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Master of Science (M.S.)
Year Degree Awarded
Month Degree Awarded
evolution, geography, contextual, geologic, timescale, microcosmos, complicity, complexity, fractal, connectedness
Evolution geography takes a systems approach to the study of evolution. The interconnected systems include: the gravitational and thermodynamic solar system in which the Earth was formed and resides; the cosmic, solar, electrical, chemical, radioactive and thermal energy flows of Earth; the Earth’s ever-changing biogeochemistry; the dynamic geography of the Earth (deep space); the energy gradients of living matter, which have reciprocally shaped and been shaped by their physical environment for at least 3400 million years (“deep time”); and hominid cultures and civilizations and their ramifications for the Earth's surface over at least the last 60,000 years.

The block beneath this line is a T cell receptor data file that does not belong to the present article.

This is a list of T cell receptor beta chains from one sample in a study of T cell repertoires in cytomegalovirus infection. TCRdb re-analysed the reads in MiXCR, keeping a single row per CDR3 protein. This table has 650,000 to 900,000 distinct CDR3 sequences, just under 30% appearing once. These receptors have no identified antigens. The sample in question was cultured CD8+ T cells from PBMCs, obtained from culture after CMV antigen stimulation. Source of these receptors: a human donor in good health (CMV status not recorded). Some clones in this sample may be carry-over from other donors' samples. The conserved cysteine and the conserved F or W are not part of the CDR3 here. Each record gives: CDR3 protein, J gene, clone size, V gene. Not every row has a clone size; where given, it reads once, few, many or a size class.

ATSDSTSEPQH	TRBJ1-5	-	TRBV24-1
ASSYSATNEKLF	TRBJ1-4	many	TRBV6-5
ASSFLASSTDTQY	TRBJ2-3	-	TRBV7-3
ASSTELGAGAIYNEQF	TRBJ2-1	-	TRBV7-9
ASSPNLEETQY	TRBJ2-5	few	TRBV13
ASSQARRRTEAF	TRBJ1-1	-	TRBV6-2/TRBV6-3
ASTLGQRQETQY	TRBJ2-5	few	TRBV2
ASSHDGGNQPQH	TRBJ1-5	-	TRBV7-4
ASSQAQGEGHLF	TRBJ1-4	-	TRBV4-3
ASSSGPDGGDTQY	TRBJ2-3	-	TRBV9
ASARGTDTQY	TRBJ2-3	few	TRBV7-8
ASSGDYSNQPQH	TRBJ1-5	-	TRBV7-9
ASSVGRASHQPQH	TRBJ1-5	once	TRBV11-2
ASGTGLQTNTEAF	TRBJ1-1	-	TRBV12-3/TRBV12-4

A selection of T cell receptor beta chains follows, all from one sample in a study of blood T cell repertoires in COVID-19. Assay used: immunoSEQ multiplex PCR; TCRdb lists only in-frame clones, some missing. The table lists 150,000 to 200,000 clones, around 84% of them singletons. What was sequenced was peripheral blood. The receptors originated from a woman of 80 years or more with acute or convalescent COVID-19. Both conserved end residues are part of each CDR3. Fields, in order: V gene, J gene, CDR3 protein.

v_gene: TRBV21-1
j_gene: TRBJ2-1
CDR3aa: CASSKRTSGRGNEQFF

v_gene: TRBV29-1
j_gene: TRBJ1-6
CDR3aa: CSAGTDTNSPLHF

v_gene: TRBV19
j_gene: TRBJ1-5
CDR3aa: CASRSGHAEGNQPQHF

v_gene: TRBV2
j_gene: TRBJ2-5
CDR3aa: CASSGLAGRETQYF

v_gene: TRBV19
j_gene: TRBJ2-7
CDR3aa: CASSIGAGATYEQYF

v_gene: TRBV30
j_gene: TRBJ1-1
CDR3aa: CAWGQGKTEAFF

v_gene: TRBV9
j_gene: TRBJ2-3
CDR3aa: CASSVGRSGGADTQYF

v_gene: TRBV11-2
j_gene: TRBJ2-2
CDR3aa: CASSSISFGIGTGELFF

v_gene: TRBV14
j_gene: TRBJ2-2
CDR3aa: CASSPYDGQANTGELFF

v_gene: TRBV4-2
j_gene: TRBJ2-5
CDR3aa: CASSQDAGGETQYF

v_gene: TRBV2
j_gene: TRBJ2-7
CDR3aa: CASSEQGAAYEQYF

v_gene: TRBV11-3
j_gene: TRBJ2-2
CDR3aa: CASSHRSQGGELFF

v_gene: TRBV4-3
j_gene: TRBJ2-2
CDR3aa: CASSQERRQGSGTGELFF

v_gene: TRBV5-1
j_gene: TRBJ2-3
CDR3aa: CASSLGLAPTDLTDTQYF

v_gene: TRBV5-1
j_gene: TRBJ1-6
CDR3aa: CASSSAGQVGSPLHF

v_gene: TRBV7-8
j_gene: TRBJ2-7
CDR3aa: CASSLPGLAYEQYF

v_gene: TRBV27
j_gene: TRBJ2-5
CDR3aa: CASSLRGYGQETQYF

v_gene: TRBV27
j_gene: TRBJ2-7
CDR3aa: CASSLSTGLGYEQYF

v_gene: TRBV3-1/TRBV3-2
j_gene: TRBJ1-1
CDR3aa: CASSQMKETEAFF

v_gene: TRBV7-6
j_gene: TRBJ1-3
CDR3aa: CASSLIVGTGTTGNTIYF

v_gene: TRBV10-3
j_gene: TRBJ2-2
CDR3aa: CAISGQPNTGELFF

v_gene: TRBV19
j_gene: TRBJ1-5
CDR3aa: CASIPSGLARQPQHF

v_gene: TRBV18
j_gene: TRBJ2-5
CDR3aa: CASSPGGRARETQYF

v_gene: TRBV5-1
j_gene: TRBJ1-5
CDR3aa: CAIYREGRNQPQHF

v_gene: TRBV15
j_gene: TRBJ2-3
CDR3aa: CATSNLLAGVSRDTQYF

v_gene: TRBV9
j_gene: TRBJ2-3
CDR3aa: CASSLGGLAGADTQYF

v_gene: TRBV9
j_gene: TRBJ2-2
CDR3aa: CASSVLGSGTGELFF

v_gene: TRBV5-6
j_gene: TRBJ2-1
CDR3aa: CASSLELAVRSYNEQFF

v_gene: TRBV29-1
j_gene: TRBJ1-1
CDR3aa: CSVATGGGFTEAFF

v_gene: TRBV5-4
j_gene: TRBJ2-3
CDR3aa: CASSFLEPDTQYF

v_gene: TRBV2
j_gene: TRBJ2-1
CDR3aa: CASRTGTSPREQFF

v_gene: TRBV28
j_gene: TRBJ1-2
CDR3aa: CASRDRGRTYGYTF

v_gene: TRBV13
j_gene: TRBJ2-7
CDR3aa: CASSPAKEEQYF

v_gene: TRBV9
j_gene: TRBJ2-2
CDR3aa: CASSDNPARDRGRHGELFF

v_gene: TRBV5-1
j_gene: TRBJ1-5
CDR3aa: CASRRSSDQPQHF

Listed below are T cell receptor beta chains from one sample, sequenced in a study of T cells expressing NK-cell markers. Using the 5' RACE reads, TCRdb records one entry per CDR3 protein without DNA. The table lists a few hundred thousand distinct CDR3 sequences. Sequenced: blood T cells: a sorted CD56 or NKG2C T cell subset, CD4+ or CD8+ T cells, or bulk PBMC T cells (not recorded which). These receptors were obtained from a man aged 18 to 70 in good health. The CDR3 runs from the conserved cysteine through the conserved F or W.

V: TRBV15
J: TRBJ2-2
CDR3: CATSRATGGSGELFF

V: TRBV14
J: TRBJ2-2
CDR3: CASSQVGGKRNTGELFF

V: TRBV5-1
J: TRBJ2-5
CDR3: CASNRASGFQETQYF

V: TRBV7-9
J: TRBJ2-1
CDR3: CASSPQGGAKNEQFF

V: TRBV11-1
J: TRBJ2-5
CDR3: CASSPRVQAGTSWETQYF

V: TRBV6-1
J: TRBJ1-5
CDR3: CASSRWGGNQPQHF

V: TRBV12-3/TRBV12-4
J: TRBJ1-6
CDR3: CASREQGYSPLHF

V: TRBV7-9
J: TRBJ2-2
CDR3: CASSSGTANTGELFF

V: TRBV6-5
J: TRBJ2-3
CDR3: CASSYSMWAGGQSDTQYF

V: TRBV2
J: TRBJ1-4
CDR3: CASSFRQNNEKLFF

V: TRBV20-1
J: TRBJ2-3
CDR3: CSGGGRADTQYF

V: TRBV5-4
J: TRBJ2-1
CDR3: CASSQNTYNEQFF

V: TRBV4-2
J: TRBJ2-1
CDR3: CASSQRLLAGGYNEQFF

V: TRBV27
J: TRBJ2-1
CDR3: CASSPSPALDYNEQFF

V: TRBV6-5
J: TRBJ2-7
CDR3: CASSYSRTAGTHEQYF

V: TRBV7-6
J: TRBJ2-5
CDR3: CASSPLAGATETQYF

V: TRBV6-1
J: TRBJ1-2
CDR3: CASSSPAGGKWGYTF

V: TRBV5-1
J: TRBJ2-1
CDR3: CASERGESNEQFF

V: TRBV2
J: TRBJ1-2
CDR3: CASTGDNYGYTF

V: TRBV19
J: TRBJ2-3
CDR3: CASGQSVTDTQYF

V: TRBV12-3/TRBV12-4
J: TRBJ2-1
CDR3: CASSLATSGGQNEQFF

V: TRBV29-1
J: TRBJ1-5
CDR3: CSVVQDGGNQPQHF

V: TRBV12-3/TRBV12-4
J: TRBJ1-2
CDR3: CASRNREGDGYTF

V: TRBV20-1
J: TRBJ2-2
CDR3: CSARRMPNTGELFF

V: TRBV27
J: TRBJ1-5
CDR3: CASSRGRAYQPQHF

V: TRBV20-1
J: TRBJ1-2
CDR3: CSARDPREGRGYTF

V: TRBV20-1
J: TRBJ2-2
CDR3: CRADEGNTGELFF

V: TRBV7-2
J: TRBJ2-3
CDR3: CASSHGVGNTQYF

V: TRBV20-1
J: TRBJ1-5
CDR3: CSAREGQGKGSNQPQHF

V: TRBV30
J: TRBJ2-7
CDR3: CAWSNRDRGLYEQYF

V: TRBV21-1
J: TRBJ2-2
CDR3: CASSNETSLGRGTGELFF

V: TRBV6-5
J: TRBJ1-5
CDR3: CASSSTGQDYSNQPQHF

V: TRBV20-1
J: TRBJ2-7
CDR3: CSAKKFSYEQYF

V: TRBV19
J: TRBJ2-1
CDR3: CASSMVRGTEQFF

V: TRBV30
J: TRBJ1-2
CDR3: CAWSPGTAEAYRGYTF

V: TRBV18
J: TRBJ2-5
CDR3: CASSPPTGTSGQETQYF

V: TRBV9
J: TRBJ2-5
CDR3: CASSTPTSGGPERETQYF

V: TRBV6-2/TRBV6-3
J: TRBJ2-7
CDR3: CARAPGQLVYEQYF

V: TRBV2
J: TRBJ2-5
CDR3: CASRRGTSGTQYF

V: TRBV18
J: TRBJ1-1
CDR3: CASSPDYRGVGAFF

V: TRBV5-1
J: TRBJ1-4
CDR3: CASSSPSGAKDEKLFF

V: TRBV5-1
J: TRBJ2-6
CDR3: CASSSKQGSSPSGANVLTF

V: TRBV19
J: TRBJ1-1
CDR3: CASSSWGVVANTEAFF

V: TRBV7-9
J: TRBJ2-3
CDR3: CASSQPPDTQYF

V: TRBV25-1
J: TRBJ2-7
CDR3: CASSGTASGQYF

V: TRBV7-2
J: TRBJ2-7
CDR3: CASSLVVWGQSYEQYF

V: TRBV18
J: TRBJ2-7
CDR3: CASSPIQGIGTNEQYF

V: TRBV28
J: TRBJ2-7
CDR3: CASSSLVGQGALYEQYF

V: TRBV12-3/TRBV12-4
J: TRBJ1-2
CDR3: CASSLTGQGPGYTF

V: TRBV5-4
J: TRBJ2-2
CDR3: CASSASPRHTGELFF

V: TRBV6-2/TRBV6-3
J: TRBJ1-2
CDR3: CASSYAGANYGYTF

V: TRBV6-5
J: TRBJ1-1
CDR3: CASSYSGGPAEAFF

We humans are largely unaware of our place or time of evolutionary appearance on Earth. We have had a growing impact on Earth over the last seven centuries. Our over-reliance on reductionism affects the search for knowledge, proliferates and distorts worldviews extrapolated from within narrow disciplines, stifles debate and suppresses novel hypotheses. Data must be mapped into history and context where it can be challenged by other fields, be seen in the context of the evolution of the dynamical Earth system (Gaia). Can humanity trust any worldview to be the basis of good judgment absent the context of Gaia? The evidence is obvious and overwhelming that the answer is “no”.
Richard W. Wilkie